Gee, can you just see the Holy Rambos now? They mean it, they believe it, and they intend to make you believe it to - barring that, they'll make you live it if they have their way.

2 Comments:

Anonymous Anonymous said...

What insights, what a timely blog! Both Falwell and LaHaye lean on Thomas Ice whom they view as a great researcher, but they don't want anyone to find "Thomas Ice (Bloopers)" on Yahoo and Google. Why? Because that article graphically shows that "Dr." Ice (whose honorary doctorate came from an unaccredited crackerbox!) somehow left out 49 words while copying a short historical document - and that LaHaye's reproduction of it several years later omitted the same 49 words in the same places! Amazingly, the Religious Right's Achilles' heel of historical sloppiness combined with plagiarism - eithr one of which could topple that movement - are the very things that have been ovrlooked the most by the RR's most vocal critics! Other insightful articles on Yahoo etc. include "Appendix F: Thou Shalt Not Steal" (plagiarism in Falwell, LaHaye etc.), "Pretrib Rapture Diehards" (newly found historical documents that are devastating to the RR), and "Pretrib Hypocrisy" (proving that RR leaders often don't practice what they preach!). Great reads all! THE OBSERVER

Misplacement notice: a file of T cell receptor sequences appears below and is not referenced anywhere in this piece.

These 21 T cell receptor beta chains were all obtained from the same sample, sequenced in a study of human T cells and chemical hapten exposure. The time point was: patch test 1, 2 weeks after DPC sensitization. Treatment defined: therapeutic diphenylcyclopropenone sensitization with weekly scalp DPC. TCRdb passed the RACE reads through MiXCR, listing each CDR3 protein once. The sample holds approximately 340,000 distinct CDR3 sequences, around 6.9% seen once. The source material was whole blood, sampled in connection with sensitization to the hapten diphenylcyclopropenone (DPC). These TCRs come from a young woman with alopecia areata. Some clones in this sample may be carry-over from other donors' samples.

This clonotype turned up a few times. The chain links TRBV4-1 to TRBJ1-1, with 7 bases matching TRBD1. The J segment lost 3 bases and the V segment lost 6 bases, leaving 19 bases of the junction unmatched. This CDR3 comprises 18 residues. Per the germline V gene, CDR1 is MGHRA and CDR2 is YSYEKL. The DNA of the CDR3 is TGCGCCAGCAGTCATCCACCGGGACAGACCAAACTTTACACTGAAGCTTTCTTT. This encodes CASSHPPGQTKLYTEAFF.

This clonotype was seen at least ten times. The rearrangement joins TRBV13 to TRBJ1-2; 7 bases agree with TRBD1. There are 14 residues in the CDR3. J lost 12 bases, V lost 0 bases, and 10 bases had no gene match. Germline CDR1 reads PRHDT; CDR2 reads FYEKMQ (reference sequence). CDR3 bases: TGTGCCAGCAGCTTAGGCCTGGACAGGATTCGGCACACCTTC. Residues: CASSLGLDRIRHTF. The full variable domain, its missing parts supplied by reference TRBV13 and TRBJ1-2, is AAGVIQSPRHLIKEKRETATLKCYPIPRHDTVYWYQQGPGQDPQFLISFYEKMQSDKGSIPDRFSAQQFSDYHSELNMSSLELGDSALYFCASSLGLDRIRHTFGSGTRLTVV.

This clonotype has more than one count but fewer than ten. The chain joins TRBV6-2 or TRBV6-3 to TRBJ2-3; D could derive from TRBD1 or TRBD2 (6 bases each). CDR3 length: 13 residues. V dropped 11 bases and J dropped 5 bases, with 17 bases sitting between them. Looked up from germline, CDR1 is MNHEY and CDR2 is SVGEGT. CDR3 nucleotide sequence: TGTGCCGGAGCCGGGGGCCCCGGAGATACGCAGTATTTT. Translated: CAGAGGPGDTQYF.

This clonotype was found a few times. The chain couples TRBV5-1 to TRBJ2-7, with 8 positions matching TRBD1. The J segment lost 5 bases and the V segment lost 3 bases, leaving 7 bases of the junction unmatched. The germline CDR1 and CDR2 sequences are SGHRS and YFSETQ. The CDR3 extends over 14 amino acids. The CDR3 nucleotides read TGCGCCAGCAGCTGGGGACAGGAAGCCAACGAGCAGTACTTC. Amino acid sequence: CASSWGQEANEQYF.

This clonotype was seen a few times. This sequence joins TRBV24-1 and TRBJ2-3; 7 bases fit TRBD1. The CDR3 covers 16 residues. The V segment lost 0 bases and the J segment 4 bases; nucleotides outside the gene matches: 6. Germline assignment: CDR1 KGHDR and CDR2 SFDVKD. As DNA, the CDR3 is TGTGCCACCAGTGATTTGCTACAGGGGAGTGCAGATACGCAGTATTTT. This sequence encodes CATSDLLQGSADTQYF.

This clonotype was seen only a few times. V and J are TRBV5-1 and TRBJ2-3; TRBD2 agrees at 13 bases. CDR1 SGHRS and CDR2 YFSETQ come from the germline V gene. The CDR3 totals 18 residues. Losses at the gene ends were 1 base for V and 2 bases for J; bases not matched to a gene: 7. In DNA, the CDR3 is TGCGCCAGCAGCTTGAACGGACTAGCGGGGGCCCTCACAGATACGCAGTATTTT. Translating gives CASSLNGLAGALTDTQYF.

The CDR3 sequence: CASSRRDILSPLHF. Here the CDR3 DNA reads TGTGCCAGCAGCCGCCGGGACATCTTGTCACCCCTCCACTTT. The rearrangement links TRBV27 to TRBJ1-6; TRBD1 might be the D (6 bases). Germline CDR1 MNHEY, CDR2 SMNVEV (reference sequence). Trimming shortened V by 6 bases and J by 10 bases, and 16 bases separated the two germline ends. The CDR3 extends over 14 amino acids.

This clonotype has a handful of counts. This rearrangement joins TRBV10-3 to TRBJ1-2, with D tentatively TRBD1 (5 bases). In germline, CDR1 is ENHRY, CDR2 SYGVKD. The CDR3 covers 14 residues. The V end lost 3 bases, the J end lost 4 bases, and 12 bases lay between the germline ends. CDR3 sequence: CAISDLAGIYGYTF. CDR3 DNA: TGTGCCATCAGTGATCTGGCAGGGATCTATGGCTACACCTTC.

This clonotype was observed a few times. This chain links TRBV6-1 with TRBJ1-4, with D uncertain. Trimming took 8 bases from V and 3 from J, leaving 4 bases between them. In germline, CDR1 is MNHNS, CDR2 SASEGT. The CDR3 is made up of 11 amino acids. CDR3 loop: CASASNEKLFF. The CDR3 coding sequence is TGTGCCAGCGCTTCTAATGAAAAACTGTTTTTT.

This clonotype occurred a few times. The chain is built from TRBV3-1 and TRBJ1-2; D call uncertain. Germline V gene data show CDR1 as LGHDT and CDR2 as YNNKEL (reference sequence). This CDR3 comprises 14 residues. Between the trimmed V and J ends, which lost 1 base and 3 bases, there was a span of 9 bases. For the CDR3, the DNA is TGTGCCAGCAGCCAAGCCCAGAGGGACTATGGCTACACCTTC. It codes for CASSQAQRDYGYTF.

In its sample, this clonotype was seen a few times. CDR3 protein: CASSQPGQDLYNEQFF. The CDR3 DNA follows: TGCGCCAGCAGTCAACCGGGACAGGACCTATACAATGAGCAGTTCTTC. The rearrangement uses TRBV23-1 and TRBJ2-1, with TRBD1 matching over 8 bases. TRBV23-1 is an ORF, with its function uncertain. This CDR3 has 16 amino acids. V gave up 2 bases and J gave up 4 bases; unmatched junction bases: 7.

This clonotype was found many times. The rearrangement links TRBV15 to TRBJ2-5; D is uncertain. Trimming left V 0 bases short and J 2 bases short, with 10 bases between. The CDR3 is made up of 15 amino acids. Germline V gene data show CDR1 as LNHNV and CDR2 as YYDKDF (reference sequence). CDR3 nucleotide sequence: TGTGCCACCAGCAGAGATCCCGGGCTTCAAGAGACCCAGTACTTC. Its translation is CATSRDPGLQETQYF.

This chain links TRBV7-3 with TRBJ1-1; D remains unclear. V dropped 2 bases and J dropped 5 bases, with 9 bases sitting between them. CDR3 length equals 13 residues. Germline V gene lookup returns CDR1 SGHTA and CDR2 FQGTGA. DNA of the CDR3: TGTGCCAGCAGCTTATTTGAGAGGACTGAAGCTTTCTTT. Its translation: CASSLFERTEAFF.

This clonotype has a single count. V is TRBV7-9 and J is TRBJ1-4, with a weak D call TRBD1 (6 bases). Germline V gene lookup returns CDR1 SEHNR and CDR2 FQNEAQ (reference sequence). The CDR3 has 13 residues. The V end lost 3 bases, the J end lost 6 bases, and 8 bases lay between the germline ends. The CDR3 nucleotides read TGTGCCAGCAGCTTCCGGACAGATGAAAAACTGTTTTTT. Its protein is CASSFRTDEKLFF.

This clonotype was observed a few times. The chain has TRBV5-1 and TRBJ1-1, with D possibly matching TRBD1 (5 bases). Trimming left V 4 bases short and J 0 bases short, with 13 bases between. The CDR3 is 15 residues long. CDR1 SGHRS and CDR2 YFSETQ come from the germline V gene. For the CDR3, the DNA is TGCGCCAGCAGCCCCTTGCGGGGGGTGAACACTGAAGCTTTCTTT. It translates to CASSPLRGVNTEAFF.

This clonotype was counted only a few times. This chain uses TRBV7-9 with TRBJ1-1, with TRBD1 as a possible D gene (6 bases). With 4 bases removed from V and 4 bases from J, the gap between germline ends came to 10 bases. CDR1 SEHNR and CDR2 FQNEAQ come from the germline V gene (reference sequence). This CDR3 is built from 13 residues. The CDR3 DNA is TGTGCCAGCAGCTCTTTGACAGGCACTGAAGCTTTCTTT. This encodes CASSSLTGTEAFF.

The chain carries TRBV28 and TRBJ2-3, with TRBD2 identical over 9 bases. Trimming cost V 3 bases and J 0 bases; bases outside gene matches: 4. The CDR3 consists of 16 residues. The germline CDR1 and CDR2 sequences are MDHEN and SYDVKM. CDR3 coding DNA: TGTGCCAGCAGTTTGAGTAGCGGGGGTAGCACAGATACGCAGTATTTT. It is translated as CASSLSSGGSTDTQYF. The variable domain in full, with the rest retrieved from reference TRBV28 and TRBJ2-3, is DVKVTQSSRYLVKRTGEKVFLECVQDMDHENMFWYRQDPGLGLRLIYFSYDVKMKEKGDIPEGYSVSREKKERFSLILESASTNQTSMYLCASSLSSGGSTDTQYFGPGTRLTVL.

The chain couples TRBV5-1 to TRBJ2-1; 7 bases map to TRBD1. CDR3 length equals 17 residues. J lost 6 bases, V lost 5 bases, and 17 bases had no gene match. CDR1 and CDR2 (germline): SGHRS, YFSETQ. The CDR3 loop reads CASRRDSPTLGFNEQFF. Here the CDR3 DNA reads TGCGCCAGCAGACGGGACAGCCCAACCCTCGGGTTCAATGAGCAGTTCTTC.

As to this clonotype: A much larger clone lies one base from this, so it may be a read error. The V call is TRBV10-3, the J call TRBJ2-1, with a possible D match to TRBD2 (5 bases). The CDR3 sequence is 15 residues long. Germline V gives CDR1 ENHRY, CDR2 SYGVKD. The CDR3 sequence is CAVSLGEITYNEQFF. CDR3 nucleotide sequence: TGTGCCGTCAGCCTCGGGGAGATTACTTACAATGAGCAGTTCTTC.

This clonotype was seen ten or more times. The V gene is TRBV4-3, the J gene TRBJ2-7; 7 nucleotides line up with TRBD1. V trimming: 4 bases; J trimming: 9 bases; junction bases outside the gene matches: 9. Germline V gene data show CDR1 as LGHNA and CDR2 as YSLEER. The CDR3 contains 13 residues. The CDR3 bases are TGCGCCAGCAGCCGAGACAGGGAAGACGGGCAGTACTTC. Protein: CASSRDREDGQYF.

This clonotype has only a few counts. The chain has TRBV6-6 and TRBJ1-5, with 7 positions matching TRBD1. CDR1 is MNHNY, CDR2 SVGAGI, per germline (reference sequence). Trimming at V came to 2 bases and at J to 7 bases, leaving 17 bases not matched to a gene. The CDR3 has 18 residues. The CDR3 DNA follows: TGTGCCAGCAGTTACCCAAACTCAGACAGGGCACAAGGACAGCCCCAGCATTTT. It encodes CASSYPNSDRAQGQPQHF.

1:59 AM  
Blogger James said...

I haven't run into anything about Thomas Ice, and if plaigarism and insufficient academic credentially was all it would take to undermine the religious right then we'd all be the happier for it, but I don't think so. The fact is that to many in this group live on specious conclusions and half-baked truth, and sometimes the only truth that matters to them is the truth they come up with on their own.

So in my mind this is a group of individuals who have little need to meet the standards of truth or anything else that most of the "real" world adheres to, and far too many people out there are all too happy to believe what they're told by these folks.

12:04 PM